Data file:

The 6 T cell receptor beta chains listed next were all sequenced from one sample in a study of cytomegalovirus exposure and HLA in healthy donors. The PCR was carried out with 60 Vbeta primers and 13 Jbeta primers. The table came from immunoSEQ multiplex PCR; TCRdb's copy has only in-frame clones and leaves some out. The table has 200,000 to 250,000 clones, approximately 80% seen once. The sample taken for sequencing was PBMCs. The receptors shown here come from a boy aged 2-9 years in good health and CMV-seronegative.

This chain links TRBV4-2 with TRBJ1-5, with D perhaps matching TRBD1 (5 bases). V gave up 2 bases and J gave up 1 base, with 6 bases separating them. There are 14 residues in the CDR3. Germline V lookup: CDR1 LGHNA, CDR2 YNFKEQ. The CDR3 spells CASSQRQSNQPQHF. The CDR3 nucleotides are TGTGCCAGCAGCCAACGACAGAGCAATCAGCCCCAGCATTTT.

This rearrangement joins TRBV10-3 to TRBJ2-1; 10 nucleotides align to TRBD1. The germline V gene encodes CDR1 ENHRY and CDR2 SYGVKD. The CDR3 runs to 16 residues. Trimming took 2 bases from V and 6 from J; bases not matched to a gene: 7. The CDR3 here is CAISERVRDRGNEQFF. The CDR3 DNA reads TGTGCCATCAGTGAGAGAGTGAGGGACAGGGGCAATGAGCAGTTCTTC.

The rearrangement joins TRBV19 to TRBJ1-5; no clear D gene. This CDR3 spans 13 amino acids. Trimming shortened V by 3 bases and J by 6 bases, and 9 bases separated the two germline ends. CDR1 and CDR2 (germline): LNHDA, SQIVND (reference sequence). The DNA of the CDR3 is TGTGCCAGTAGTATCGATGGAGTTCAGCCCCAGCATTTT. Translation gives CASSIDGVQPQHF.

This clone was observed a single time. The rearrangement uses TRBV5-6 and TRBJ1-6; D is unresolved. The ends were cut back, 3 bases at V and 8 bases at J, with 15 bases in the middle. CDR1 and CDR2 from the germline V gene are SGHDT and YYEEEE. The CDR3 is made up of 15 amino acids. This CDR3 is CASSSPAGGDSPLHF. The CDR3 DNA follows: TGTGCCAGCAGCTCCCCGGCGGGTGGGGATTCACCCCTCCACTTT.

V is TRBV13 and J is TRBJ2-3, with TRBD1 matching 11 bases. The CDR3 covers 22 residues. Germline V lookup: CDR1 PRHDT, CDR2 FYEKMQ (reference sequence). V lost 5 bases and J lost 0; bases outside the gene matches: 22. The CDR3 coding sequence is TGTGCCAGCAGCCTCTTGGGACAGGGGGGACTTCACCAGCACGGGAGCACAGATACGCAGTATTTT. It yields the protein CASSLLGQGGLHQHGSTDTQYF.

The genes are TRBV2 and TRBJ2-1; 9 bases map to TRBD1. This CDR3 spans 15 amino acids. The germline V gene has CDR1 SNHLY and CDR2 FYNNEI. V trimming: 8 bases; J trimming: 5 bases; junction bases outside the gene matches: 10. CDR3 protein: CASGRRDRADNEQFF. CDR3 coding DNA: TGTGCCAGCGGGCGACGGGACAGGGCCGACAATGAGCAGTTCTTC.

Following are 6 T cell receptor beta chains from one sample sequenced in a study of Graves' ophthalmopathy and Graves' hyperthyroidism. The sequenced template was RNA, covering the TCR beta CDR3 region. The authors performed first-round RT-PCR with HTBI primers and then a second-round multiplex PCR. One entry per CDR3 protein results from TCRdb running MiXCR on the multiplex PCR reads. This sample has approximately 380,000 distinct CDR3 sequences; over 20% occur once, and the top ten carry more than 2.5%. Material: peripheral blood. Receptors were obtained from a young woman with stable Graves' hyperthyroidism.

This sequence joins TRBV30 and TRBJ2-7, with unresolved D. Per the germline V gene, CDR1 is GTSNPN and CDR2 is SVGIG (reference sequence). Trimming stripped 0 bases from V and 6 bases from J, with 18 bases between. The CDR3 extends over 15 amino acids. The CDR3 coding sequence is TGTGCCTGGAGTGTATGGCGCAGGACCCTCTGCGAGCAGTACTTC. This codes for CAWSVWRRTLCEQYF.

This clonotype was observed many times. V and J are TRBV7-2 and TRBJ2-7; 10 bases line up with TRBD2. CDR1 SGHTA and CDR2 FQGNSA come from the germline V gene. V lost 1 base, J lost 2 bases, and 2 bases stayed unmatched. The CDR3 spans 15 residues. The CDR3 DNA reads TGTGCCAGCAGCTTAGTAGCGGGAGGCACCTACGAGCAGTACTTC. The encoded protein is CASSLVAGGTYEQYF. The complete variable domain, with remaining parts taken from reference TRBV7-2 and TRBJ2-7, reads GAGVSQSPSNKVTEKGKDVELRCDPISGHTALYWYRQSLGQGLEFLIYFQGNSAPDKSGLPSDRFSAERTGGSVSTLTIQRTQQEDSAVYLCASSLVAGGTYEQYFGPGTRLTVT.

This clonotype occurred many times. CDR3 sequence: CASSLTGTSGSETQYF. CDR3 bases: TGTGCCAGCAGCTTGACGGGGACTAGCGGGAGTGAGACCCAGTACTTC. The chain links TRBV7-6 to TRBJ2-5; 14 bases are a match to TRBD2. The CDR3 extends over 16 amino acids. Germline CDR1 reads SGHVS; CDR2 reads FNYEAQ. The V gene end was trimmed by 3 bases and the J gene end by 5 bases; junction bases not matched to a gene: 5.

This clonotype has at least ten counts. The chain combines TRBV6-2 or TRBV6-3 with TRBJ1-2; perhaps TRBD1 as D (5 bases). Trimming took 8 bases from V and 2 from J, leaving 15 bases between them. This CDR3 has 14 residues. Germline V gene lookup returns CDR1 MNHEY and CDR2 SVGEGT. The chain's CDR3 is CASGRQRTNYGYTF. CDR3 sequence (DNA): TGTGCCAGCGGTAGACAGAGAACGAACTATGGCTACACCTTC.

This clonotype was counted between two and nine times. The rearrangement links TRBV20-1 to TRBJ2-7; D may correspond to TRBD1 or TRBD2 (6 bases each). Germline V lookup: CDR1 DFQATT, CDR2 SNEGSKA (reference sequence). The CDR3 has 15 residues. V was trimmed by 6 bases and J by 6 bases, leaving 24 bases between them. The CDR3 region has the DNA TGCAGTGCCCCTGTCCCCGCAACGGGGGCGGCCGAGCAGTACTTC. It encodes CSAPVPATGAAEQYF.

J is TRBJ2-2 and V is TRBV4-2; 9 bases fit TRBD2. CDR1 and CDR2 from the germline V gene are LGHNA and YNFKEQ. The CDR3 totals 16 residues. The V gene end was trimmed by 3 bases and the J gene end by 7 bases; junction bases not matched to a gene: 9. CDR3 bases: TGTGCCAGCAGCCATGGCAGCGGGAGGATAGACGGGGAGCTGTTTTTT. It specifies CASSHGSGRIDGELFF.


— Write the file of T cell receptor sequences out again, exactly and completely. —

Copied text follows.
The 6 T cell receptor beta chains listed next were all sequenced from one sample in a study of cytomegalovirus exposure and HLA in healthy donors. The PCR was carried out with 60 Vbeta primers and 13 Jbeta primers. The table came from immunoSEQ multiplex PCR; TCRdb's copy has only in-frame clones and leaves some out. The table has 200,000 to 250,000 clones, approximately 80% seen once. The sample taken for sequencing was PBMCs. The receptors shown here come from a boy aged 2-9 years in good health and CMV-seronegative.

This chain links TRBV4-2 with TRBJ1-5, with D perhaps matching TRBD1 (5 bases). V gave up 2 bases and J gave up 1 base, with 6 bases separating them. There are 14 residues in the CDR3. Germline V lookup: CDR1 LGHNA, CDR2 YNFKEQ. The CDR3 spells CASSQRQSNQPQHF. The CDR3 nucleotides are TGTGCCAGCAGCCAACGACAGAGCAATCAGCCCCAGCATTTT.

This rearrangement joins TRBV10-3 to TRBJ2-1; 10 nucleotides align to TRBD1. The germline V gene encodes CDR1 ENHRY and CDR2 SYGVKD. The CDR3 runs to 16 residues. Trimming took 2 bases from V and 6 from J; bases not matched to a gene: 7. The CDR3 here is CAISERVRDRGNEQFF. The CDR3 DNA reads TGTGCCATCAGTGAGAGAGTGAGGGACAGGGGCAATGAGCAGTTCTTC.

The rearrangement joins TRBV19 to TRBJ1-5; no clear D gene. This CDR3 spans 13 amino acids. Trimming shortened V by 3 bases and J by 6 bases, and 9 bases separated the two germline ends. CDR1 and CDR2 (germline): LNHDA, SQIVND (reference sequence). The DNA of the CDR3 is TGTGCCAGTAGTATCGATGGAGTTCAGCCCCAGCATTTT. Translation gives CASSIDGVQPQHF.

This clone was observed a single time. The rearrangement uses TRBV5-6 and TRBJ1-6; D is unresolved. The ends were cut back, 3 bases at V and 8 bases at J, with 15 bases in the middle. CDR1 and CDR2 from the germline V gene are SGHDT and YYEEEE. The CDR3 is made up of 15 amino acids. This CDR3 is CASSSPAGGDSPLHF. The CDR3 DNA follows: TGTGCCAGCAGCTCCCCGGCGGGTGGGGATTCACCCCTCCACTTT.

V is TRBV13 and J is TRBJ2-3, with TRBD1 matching 11 bases. The CDR3 covers 22 residues. Germline V lookup: CDR1 PRHDT, CDR2 FYEKMQ (reference sequence). V lost 5 bases and J lost 0; bases outside the gene matches: 22. The CDR3 coding sequence is TGTGCCAGCAGCCTCTTGGGACAGGGGGGACTTCACCAGCACGGGAGCACAGATACGCAGTATTTT. It yields the protein CASSLLGQGGLHQHGSTDTQYF.

The genes are TRBV2 and TRBJ2-1; 9 bases map to TRBD1. This CDR3 spans 15 amino acids. The germline V gene has CDR1 SNHLY and CDR2 FYNNEI. V trimming: 8 bases; J trimming: 5 bases; junction bases outside the gene matches: 10. CDR3 protein: CASGRRDRADNEQFF. CDR3 coding DNA: TGTGCCAGCGGGCGACGGGACAGGGCCGACAATGAGCAGTTCTTC.

Following are 6 T cell receptor beta chains from one sample sequenced in a study of Graves' ophthalmopathy and Graves' hyperthyroidism. The sequenced template was RNA, covering the TCR beta CDR3 region. The authors performed first-round RT-PCR with HTBI primers and then a second-round multiplex PCR. One entry per CDR3 protein results from TCRdb running MiXCR on the multiplex PCR reads. This sample has approximately 380,000 distinct CDR3 sequences; over 20% occur once, and the top ten carry more than 2.5%. Material: peripheral blood. Receptors were obtained from a young woman with stable Graves' hyperthyroidism.

This sequence joins TRBV30 and TRBJ2-7, with unresolved D. Per the germline V gene, CDR1 is GTSNPN and CDR2 is SVGIG (reference sequence). Trimming stripped 0 bases from V and 6 bases from J, with 18 bases between. The CDR3 extends over 15 amino acids. The CDR3 coding sequence is TGTGCCTGGAGTGTATGGCGCAGGACCCTCTGCGAGCAGTACTTC. This codes for CAWSVWRRTLCEQYF.

This clonotype was observed many times. V and J are TRBV7-2 and TRBJ2-7; 10 bases line up with TRBD2. CDR1 SGHTA and CDR2 FQGNSA come from the germline V gene. V lost 1 base, J lost 2 bases, and 2 bases stayed unmatched. The CDR3 spans 15 residues. The CDR3 DNA reads TGTGCCAGCAGCTTAGTAGCGGGAGGCACCTACGAGCAGTACTTC. The encoded protein is CASSLVAGGTYEQYF. The complete variable domain, with remaining parts taken from reference TRBV7-2 and TRBJ2-7, reads GAGVSQSPSNKVTEKGKDVELRCDPISGHTALYWYRQSLGQGLEFLIYFQGNSAPDKSGLPSDRFSAERTGGSVSTLTIQRTQQEDSAVYLCASSLVAGGTYEQYFGPGTRLTVT.

This clonotype occurred many times. CDR3 sequence: CASSLTGTSGSETQYF. CDR3 bases: TGTGCCAGCAGCTTGACGGGGACTAGCGGGAGTGAGACCCAGTACTTC. The chain links TRBV7-6 to TRBJ2-5; 14 bases are a match to TRBD2. The CDR3 extends over 16 amino acids. Germline CDR1 reads SGHVS; CDR2 reads FNYEAQ. The V gene end was trimmed by 3 bases and the J gene end by 5 bases; junction bases not matched to a gene: 5.

This clonotype has at least ten counts. The chain combines TRBV6-2 or TRBV6-3 with TRBJ1-2; perhaps TRBD1 as D (5 bases). Trimming took 8 bases from V and 2 from J, leaving 15 bases between them. This CDR3 has 14 residues. Germline V gene lookup returns CDR1 MNHEY and CDR2 SVGEGT. The chain's CDR3 is CASGRQRTNYGYTF. CDR3 sequence (DNA): TGTGCCAGCGGTAGACAGAGAACGAACTATGGCTACACCTTC.

This clonotype was counted between two and nine times. The rearrangement links TRBV20-1 to TRBJ2-7; D may correspond to TRBD1 or TRBD2 (6 bases each). Germline V lookup: CDR1 DFQATT, CDR2 SNEGSKA (reference sequence). The CDR3 has 15 residues. V was trimmed by 6 bases and J by 6 bases, leaving 24 bases between them. The CDR3 region has the DNA TGCAGTGCCCCTGTCCCCGCAACGGGGGCGGCCGAGCAGTACTTC. It encodes CSAPVPATGAAEQYF.

J is TRBJ2-2 and V is TRBV4-2; 9 bases fit TRBD2. CDR1 and CDR2 from the germline V gene are LGHNA and YNFKEQ. The CDR3 totals 16 residues. The V gene end was trimmed by 3 bases and the J gene end by 7 bases; junction bases not matched to a gene: 9. CDR3 bases: TGTGCCAGCAGCCATGGCAGCGGGAGGATAGACGGGGAGCTGTTTTTT. It specifies CASSHGSGRIDGELFF.